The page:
dc.description.abstractAFRIKAANSE OPSOMMING: Agtergrond: Die huidige baba sterftesyfer in Suid-Afrika is 22.1 per 1 000 lewendige geboortes. Die meeste sterftes kan toegeskryf word aan respiratoriese infeksies, longontsteking, griep en interstisiële longinfeksies. Die skielike onverwagte dood van ‘n baba, of beter bekend as wiegiedood (SUDI), sluit alle onverwagte sterftes van babas tussen die ouderdom van 7 dae en 1 jaar in, voor enige ondersoek plaasgevind het. Gevalle wat na 'n deeglike ondersoek steeds onverklaarbaar bly, word geklassifiseer as “Sudden Infant Death Syndrome” (SIDS). Verskeie risikofaktore kan bydra tot wiegiedood, byvoorbeeld virale respiratoriese infeksies. Die toename kan toegeskryf word aan babas se kwesbaarheid vir infeksies as gevolg van hul onderontwikkelde immuunstelsel, maar die presiese bydrae van respiratoriese virusse in wiegiedood moet egter nog verder ondersoek word. Doelstellings: Die primêre doel van hierdie studie was om die rol van respiratoriese viruses wat alleen of in kombinasies in die longe en lugweë aangetref word, te ondersoek. Alle SUDI-gevalle wat gedurende 'n periode van 1 jaar by Tygerberg Geregtelik-geneeskundige Lykshuis (GGL) opgeneem is, was ondersoek. Die sekondêre doelwit was om alle epidemiologiese en laboratorium resultate van ‘n vorige studie wat tussen 2015 en 2016 by Tygerberg GGL plaasgevind het, te vergelyk met die huidige studie in 'n poging om ooreenkomste of verskille tussen die 2 studies te identifiseer en te ondersoek hoe risikofaktore geassosieer met SUDI gevalle by die Tygerberg GGL oor die 2 studieperiodes verskil of konstant gebly het. Laastens is laboratorium resultate van alle babas tussen 7 dae en 1 jaar wat tydens die studieperiode in Tygerberg-hospitaal (TBH) opgeneem is as gevolg van respiratoriese infeksies, verkry om te bepaal of dieselfde virusse in beide populasies voorgekom het. Metodes: Tussen Maart 2018 en Maart 2019 is monsters versamel van 173 SUDI-gevalle wat by Tygerberg GGL opgeneem is. As deel van die verpligte roetine-ondersoeke na SUDI-gevalle is bakteriële kultuurdeppers tydens die lykskouing van die linker- en regterlonge versamel. Om die rol van enkel- en mede virusinfeksies wat met SUDI verband hou, te ondersoek, is die “Seegene AllplexTM RV Essential Assay, one-step, multiplex, real-time PCR” toets gebruik vir die opsporing van 6 ribonukleïensuur (RNS) respiratoriese virusse. Die virusse sluit in Influenza A (Flu A), Influenza B (Flu B), Human Metapneumovirus (HMPV), Human Parainfluenza virus (HPIV), Respiratory syncytial virus A/B (RSVA/B) en Human Rhinovirus (HRV) vanaf RNS wat uit die longe en lugweë versamel is. Weefsel van die onderste linker- en regterlong lobbe is geëvalueer vir histologiese tekens van infeksie. TIBCO Statistica® weergawe 13.5.0 is gebruik om enige ooreenkomste of verskille tussen die huidige prospektiewe studie en retrospektiewe studie te identifiseer, sowel as die vergelykingsgroep wat in TBH opgeneem is. Resultate: Tydens hierdie studie is verskeie bekende demografiese risikofaktore vir SUDI waargeneem, soos ouderdom (12.1 ± 9.8 weke), meerderheid manlike geslag, prematuriteit, lae geboortegewig, koue seisoen, bed-deling, slaapposisie op die maag en ventilasie. Die PKR (polymerase kettingreaksie) toets het tussen 1 en 5 virusse in 90.2% (156/173) van die gevalle opgespoor; RSV A/B (31.7%) en HRV (24.8%) het die meeste voorgekom. Die meerderheid PKR-positiewe gevalle is in die koue seisoen opgespoor, met statisties-beduidende assosiasies vir Flu A (p = 0.04), Flu B (p = 0.04), HPIV (p = 0.03) en RSV (p = 0.02) en koue seisoen. RSV A/B en HRV is die kombinasie wat die meeste voorkom het. In 33 gevalle is 2 virusse opgespoor, 5 gevalle het 3 virusse gehad en 1 geval het 5 verskillende virusse gehad (Flu A - Flu B - HMPV - RSV A/B en HRV). Die oorsaak van dood (OVD) in die meeste gevalle was Infeksie, Flu A was statisties-beduidend geassosieer met die OVD-infeksie en Flu B met SIDS. In 4 SIDS-gevalle met positiewe histologie, is mede-infeksie ook waargeneem. Die teenwoordigheid van hierdie mede-infeksies het gelei dat die OVD verander is na Infeksie. Aspekte waar die retrospektiewe studie van die prospektiewe studie verskil het, was die meerderheid vroulike geslag, meer gevalle het ‘n OVD van SIDS gehad, HRV was die virus wat die meeste opgespoor is en mede-infeksie is slegs in 3 gevalle waargeneem (Flu A - HRV, Flu B - HRV; HPIV - HRV - RSV A/B). Dieselfde virusse het voorgekom in die SUDI-gevalle en in die vergelykingsgroep. Gevolgtrekking: In gevalle met 'n OVD van SIDS, kan die virusse wat met PKR opgespoor is nie geïgnoreer word nie, veral nie as dit ondersteun word deur histologiese tekens van infeksie, soos waargeneem tydens hierdie studie nie. Die gebruik van real-time PKR analises het dus die vermoë om die verandering van ‘n OVD-klassifikasie van SIDS na Infeksie te ondersteun. Die rol van enkel- of veelvuldige infeksies met respiratoriese virusse in SUDI-gevalle waarin geen histologiese teken van infeksie waargeneem is nie, vereis egter verdere ondersoek. Meer navorsing is nodig om die rol van mede infeksies te ondersoek in SUDI gevalle, meer spesifiek die rol van virale interaksies in progressie en erns van siektes by 'n kwesbare baba. Laastens moet navorsing gerig wees op die bepaling van die effek van PKR-positiewe virale resultate in die afwesigheid van histologie om die werklike oorsaak van die kwesbaarheid van babas te identifiseer.af_ZA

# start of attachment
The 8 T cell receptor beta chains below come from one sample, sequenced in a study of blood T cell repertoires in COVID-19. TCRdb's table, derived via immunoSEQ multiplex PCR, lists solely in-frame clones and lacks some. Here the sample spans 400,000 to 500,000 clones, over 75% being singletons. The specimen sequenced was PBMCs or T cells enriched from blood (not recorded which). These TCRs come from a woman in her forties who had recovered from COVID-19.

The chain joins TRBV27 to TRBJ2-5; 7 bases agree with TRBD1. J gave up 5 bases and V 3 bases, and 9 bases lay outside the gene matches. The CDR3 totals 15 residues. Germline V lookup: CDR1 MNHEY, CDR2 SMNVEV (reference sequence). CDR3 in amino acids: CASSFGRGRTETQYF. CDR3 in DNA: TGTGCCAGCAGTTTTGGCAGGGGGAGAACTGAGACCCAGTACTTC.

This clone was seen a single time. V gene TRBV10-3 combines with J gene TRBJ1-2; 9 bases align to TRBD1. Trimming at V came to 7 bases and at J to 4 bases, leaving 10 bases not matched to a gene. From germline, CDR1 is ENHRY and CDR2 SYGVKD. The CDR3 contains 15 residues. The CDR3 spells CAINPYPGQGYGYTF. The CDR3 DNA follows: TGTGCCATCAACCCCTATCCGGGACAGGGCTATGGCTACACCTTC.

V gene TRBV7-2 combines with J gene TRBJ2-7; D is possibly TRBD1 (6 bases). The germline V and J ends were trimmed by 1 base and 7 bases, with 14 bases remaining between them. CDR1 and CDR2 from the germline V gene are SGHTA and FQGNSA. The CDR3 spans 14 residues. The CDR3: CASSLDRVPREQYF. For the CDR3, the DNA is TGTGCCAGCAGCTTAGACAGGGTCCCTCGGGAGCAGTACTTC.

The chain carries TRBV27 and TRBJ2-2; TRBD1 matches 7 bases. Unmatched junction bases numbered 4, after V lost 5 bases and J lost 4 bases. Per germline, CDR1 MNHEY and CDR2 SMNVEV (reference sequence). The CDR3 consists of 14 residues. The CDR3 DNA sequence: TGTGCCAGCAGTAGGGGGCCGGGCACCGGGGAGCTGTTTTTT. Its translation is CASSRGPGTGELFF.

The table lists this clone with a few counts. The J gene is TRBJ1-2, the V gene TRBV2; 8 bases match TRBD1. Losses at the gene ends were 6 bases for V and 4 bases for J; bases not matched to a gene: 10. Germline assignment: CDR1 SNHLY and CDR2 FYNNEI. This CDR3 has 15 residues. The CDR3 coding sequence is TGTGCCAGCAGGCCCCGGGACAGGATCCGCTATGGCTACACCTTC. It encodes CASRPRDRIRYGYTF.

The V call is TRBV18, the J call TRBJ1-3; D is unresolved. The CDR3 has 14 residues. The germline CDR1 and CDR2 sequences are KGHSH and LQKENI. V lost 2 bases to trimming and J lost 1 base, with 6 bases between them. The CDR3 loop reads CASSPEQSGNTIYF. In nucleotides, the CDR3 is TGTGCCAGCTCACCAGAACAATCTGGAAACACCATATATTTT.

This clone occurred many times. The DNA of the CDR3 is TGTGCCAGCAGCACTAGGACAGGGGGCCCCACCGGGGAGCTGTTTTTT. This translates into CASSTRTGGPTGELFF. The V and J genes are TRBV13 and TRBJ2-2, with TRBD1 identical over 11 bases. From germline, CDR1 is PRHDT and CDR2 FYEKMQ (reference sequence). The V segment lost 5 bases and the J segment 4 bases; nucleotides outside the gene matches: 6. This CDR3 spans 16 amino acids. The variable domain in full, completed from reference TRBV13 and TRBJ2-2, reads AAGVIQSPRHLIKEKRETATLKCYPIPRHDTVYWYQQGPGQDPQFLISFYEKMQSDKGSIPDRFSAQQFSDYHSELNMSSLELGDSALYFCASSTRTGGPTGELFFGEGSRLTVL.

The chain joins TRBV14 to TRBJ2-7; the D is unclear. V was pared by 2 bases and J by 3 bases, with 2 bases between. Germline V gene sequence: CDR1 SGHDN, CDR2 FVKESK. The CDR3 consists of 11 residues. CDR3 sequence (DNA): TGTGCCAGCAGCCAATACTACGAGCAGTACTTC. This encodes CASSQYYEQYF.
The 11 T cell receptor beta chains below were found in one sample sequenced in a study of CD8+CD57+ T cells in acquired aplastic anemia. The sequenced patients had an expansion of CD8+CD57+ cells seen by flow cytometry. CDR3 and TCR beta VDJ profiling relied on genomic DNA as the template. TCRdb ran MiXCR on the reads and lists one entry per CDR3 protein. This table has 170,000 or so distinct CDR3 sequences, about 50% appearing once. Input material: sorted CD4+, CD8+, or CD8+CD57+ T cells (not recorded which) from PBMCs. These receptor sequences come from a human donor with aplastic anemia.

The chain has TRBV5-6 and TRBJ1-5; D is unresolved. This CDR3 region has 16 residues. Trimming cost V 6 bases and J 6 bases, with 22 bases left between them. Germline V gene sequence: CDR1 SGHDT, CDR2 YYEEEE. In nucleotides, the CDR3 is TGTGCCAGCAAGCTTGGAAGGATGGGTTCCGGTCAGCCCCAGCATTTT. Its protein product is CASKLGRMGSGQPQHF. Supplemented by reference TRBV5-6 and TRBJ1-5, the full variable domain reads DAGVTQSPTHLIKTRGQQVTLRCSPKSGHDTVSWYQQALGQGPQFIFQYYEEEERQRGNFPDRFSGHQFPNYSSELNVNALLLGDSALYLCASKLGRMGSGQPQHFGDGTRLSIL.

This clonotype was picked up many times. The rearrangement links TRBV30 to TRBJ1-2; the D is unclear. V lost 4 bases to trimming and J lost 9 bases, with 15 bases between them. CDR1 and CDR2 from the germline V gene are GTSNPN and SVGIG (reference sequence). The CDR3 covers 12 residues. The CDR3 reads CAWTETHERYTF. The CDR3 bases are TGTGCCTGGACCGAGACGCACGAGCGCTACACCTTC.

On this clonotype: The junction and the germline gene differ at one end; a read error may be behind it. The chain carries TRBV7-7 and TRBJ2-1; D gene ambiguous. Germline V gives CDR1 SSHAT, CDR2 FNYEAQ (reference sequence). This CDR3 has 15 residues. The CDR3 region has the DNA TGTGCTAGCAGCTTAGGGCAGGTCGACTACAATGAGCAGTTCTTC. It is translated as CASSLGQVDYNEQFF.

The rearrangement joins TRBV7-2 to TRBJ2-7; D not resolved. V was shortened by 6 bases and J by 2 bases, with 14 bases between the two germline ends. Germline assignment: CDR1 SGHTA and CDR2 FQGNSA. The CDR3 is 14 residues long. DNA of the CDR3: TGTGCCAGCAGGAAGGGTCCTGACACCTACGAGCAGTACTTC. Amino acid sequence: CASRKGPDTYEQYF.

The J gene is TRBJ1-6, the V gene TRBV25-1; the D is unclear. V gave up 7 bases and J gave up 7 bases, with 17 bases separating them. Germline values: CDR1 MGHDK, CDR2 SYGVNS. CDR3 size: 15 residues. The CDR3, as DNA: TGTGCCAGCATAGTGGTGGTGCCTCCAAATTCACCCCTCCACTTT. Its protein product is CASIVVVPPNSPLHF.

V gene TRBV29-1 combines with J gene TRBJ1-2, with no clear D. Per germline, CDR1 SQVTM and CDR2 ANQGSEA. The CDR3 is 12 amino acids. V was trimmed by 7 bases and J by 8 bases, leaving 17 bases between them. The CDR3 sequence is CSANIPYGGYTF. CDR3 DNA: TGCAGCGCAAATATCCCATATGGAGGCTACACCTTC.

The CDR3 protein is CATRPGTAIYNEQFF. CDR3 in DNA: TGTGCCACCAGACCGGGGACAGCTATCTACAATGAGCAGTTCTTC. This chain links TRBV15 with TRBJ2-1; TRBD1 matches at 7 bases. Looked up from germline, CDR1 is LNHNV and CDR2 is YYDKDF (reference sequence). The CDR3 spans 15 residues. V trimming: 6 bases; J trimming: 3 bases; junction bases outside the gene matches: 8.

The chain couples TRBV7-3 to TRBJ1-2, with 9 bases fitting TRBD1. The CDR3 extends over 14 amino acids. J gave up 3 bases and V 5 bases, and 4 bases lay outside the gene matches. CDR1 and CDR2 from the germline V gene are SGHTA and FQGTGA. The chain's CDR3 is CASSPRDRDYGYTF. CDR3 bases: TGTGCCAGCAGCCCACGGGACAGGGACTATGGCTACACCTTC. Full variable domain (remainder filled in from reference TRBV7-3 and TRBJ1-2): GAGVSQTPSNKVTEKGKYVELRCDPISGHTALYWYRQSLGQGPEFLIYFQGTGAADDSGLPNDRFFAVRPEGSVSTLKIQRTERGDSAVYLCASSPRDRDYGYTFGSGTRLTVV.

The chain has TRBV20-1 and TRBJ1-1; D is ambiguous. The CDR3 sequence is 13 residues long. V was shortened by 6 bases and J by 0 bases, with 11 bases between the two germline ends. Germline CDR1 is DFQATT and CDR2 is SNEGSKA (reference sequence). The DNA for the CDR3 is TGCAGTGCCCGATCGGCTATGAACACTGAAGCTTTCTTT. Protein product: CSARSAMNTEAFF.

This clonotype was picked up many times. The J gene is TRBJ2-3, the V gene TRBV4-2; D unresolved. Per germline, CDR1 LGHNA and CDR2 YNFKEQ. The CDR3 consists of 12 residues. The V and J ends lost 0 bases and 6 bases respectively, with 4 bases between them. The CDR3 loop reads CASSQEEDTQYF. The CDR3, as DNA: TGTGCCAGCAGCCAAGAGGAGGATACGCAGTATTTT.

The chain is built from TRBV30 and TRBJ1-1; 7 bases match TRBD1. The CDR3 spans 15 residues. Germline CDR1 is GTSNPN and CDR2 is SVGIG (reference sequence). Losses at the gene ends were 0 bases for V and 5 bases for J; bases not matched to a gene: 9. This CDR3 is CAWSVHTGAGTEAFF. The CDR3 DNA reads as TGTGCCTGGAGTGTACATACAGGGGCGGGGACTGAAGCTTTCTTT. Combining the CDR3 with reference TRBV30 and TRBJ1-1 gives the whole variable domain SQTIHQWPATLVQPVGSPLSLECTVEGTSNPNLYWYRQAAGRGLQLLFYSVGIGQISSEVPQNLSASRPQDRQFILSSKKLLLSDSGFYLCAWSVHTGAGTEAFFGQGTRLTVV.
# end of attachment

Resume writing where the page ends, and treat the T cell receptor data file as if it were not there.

dc.format.extentxv, 84 pages : illustrationsen_ZA
dc.publisherStellenbosch : Stellenbosch University.en_ZA
dc.subjectSudden and Unexpected Death in Infancyen_ZA
dc.subjectInfants -- Mortalityen_ZA
dc.subjectViral diseasesen_ZA
dc.subjectRespiratory infections in infantsen_ZA
dc.subjectLungs -- Infectionsen_ZA
dc.subjectPolymerase chain reaction -- Diagnostic useen_ZA
dc.titleA prospective study investigating the role of respiratory viral infections in Sudden Unexpected Death in Infancy (SUDI) at Tygerberg Medico-legal Mortuaryen_ZA
dc.rights.holderStellenbosch University.en_ZA